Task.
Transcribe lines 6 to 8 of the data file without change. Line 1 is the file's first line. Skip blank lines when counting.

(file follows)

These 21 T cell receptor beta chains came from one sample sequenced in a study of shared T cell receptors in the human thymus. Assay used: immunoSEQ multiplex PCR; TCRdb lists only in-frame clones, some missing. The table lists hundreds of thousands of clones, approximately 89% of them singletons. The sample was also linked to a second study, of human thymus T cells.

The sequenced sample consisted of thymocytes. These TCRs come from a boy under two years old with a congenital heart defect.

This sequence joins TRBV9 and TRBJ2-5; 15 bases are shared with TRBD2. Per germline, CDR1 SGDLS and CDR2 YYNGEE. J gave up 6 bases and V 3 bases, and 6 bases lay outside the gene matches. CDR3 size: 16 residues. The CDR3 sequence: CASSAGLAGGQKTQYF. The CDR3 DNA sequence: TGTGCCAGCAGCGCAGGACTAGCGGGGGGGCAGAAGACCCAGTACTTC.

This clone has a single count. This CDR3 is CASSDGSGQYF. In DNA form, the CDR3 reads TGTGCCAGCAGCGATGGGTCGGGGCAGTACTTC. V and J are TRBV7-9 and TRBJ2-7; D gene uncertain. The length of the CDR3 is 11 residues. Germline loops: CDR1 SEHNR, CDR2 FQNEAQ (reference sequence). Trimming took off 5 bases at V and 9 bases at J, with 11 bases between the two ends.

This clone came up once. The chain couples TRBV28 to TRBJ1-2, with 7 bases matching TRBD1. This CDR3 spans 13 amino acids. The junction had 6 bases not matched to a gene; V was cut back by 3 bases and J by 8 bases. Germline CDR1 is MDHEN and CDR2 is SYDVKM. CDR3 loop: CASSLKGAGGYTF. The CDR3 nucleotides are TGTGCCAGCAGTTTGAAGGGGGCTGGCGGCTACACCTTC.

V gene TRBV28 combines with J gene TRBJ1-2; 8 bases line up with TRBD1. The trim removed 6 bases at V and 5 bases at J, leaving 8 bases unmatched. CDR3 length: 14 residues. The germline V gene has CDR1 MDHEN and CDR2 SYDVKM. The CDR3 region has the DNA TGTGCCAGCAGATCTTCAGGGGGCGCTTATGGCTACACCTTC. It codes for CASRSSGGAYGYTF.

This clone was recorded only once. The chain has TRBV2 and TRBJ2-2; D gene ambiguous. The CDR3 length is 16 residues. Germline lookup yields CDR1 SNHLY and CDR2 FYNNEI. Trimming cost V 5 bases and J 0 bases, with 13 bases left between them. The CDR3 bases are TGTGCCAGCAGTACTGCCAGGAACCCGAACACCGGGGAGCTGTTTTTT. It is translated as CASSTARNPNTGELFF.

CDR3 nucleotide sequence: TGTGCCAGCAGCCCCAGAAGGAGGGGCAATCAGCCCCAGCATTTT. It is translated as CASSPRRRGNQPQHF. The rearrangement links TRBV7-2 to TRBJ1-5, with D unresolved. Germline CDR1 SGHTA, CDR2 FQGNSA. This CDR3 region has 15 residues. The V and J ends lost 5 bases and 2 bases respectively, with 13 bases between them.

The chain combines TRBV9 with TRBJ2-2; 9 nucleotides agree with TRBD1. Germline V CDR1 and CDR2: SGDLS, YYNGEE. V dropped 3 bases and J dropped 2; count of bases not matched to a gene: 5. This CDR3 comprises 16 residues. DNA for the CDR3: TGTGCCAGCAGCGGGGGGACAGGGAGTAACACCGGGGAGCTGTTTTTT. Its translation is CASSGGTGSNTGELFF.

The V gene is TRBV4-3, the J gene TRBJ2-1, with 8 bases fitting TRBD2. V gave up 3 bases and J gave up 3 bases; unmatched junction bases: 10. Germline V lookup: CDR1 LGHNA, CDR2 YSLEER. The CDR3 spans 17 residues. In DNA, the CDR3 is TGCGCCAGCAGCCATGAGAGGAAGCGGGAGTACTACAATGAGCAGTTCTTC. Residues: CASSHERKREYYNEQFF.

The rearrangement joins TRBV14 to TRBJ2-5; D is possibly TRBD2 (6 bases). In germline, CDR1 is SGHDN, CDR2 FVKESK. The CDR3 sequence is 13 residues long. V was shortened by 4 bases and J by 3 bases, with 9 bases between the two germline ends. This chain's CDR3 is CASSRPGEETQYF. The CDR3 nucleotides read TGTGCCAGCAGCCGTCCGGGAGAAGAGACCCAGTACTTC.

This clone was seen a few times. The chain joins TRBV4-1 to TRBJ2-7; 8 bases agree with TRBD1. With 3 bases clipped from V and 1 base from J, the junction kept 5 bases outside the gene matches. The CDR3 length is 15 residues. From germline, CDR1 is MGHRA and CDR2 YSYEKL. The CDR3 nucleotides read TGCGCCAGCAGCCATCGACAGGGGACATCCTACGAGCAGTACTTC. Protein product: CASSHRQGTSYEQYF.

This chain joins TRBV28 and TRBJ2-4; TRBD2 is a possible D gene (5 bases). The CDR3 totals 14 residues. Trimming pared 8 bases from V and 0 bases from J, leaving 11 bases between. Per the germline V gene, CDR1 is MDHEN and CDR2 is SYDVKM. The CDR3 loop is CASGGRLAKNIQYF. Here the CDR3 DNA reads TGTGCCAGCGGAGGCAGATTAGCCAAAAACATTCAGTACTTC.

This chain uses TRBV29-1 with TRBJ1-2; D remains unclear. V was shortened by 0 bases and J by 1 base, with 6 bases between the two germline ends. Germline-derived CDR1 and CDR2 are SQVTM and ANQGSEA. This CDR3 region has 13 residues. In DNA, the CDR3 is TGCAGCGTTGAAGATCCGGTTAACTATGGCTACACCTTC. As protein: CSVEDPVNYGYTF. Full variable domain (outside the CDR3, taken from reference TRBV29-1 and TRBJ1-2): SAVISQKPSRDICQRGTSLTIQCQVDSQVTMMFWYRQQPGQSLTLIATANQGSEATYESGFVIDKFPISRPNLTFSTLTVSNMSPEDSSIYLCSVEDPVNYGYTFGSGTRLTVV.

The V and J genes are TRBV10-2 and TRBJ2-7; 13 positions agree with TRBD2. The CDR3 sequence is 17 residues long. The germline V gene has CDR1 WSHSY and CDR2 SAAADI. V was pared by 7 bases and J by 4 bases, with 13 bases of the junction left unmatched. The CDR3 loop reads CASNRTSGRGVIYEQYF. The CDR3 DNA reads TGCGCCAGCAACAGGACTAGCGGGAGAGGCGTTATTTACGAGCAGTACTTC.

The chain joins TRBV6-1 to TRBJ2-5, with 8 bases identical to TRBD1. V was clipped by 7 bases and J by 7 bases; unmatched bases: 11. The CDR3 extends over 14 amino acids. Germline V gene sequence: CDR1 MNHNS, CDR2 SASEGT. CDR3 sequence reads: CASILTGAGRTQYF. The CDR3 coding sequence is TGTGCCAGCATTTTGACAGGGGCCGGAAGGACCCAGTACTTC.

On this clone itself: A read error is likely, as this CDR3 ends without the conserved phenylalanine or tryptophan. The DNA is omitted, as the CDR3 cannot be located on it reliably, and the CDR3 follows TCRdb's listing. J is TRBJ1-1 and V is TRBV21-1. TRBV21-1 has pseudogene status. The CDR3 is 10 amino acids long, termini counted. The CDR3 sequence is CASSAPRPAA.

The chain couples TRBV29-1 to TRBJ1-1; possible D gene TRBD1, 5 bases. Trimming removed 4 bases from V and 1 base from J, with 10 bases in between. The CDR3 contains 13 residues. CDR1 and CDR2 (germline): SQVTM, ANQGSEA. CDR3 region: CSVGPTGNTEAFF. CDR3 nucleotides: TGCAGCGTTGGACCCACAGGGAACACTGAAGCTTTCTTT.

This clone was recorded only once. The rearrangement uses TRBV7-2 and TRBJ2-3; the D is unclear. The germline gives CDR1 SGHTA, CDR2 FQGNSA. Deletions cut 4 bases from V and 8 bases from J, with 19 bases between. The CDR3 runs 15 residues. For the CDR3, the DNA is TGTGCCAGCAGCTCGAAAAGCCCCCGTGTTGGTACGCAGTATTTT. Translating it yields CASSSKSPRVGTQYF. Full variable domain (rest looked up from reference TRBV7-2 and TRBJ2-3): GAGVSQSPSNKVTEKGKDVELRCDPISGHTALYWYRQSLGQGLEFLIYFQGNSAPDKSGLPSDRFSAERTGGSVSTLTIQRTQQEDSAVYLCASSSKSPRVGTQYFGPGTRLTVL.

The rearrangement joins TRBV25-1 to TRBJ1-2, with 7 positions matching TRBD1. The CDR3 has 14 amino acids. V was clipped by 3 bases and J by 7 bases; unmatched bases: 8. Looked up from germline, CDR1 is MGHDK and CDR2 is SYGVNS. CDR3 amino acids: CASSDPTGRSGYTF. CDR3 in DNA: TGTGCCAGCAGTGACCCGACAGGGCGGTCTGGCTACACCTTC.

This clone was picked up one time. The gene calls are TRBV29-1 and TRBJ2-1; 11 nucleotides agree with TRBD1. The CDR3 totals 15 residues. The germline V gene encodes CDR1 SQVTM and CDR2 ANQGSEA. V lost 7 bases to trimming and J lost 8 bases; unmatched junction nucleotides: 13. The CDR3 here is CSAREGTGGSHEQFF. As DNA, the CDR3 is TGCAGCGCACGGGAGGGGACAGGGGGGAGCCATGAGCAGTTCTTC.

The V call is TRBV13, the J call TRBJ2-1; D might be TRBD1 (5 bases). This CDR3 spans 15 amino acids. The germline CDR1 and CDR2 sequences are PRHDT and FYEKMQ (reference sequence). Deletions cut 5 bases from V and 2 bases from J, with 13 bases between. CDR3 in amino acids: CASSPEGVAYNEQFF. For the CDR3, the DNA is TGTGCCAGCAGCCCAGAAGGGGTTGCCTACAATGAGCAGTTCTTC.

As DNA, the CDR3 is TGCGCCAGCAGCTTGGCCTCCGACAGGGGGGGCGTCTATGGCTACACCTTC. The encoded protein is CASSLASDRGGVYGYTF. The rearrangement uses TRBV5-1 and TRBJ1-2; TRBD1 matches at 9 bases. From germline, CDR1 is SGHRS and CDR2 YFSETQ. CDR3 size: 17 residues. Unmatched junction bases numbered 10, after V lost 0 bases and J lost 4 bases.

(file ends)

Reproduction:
V gene TRBV28 combines with J gene TRBJ1-2; 8 bases line up with TRBD1. The trim removed 6 bases at V and 5 bases at J, leaving 8 bases unmatched. CDR3 length: 14 residues. The germline V gene has CDR1 MDHEN and CDR2 SYDVKM. The CDR3 region has the DNA TGTGCCAGCAGATCTTCAGGGGGCGCTTATGGCTACACCTTC. It codes for CASRSSGGAYGYTF.

This clone was recorded only once. The chain has TRBV2 and TRBJ2-2; D gene ambiguous. The CDR3 length is 16 residues. Germline lookup yields CDR1 SNHLY and CDR2 FYNNEI. Trimming cost V 5 bases and J 0 bases, with 13 bases left between them. The CDR3 bases are TGTGCCAGCAGTACTGCCAGGAACCCGAACACCGGGGAGCTGTTTTTT. It is translated as CASSTARNPNTGELFF.

CDR3 nucleotide sequence: TGTGCCAGCAGCCCCAGAAGGAGGGGCAATCAGCCCCAGCATTTT. It is translated as CASSPRRRGNQPQHF. The rearrangement links TRBV7-2 to TRBJ1-5, with D unresolved. Germline CDR1 SGHTA, CDR2 FQGNSA. This CDR3 region has 15 residues. The V and J ends lost 5 bases and 2 bases respectively, with 13 bases between them.